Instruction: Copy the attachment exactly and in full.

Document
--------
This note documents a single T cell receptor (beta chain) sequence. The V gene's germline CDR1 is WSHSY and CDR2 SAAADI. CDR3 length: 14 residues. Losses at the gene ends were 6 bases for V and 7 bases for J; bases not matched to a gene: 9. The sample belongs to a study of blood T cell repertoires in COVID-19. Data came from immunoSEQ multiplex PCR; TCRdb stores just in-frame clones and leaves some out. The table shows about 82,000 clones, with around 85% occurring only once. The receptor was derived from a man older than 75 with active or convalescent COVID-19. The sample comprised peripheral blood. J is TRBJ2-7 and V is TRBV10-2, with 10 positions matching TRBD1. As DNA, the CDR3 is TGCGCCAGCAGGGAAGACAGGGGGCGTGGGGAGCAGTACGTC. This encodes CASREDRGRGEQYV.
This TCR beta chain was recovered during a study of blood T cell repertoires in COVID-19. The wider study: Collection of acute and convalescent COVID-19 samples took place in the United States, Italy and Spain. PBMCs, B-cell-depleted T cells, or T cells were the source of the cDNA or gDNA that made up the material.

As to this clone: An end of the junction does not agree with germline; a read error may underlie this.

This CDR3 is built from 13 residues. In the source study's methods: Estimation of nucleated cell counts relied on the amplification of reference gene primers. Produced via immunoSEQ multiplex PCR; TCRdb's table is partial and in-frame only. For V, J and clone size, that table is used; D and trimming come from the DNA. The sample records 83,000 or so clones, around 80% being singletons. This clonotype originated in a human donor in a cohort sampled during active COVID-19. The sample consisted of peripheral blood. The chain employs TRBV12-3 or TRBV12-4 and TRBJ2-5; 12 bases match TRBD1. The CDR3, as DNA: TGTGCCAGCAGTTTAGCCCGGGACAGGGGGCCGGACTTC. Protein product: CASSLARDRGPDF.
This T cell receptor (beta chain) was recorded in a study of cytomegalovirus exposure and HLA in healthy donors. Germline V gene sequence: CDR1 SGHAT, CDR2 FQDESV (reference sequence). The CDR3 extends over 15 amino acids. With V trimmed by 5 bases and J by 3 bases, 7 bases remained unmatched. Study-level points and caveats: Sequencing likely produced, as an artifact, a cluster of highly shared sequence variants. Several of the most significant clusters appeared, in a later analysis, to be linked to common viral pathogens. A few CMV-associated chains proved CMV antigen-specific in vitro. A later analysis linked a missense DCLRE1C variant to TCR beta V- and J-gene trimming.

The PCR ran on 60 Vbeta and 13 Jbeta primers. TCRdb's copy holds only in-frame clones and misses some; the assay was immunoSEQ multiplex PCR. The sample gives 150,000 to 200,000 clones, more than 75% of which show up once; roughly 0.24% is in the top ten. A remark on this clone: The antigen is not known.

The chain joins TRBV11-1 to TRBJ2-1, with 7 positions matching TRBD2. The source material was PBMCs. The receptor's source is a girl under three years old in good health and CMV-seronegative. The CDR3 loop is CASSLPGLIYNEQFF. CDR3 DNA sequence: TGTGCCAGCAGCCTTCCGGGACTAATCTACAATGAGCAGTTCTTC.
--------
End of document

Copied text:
This note documents a single T cell receptor (beta chain) sequence. The V gene's germline CDR1 is WSHSY and CDR2 SAAADI. CDR3 length: 14 residues. Losses at the gene ends were 6 bases for V and 7 bases for J; bases not matched to a gene: 9. The sample belongs to a study of blood T cell repertoires in COVID-19. Data came from immunoSEQ multiplex PCR; TCRdb stores just in-frame clones and leaves some out. The table shows about 82,000 clones, with around 85% occurring only once. The receptor was derived from a man older than 75 with active or convalescent COVID-19. The sample comprised peripheral blood. J is TRBJ2-7 and V is TRBV10-2, with 10 positions matching TRBD1. As DNA, the CDR3 is TGCGCCAGCAGGGAAGACAGGGGGCGTGGGGAGCAGTACGTC. This encodes CASREDRGRGEQYV.
This TCR beta chain was recovered during a study of blood T cell repertoires in COVID-19. The wider study: Collection of acute and convalescent COVID-19 samples took place in the United States, Italy and Spain. PBMCs, B-cell-depleted T cells, or T cells were the source of the cDNA or gDNA that made up the material.

As to this clone: An end of the junction does not agree with germline; a read error may underlie this.

This CDR3 is built from 13 residues. In the source study's methods: Estimation of nucleated cell counts relied on the amplification of reference gene primers. Produced via immunoSEQ multiplex PCR; TCRdb's table is partial and in-frame only. For V, J and clone size, that table is used; D and trimming come from the DNA. The sample records 83,000 or so clones, around 80% being singletons. This clonotype originated in a human donor in a cohort sampled during active COVID-19. The sample consisted of peripheral blood. The chain employs TRBV12-3 or TRBV12-4 and TRBJ2-5; 12 bases match TRBD1. The CDR3, as DNA: TGTGCCAGCAGTTTAGCCCGGGACAGGGGGCCGGACTTC. Protein product: CASSLARDRGPDF.
This T cell receptor (beta chain) was recorded in a study of cytomegalovirus exposure and HLA in healthy donors. Germline V gene sequence: CDR1 SGHAT, CDR2 FQDESV (reference sequence). The CDR3 extends over 15 amino acids. With V trimmed by 5 bases and J by 3 bases, 7 bases remained unmatched. Study-level points and caveats: Sequencing likely produced, as an artifact, a cluster of highly shared sequence variants. Several of the most significant clusters appeared, in a later analysis, to be linked to common viral pathogens. A few CMV-associated chains proved CMV antigen-specific in vitro. A later analysis linked a missense DCLRE1C variant to TCR beta V- and J-gene trimming.

The PCR ran on 60 Vbeta and 13 Jbeta primers. TCRdb's copy holds only in-frame clones and misses some; the assay was immunoSEQ multiplex PCR. The sample gives 150,000 to 200,000 clones, more than 75% of which show up once; roughly 0.24% is in the top ten. A remark on this clone: The antigen is not known.

The chain joins TRBV11-1 to TRBJ2-1, with 7 positions matching TRBD2. The source material was PBMCs. The receptor's source is a girl under three years old in good health and CMV-seronegative. The CDR3 loop is CASSLPGLIYNEQFF. CDR3 DNA sequence: TGTGCCAGCAGCCTTCCGGGACTAATCTACAATGAGCAGTTCTTC.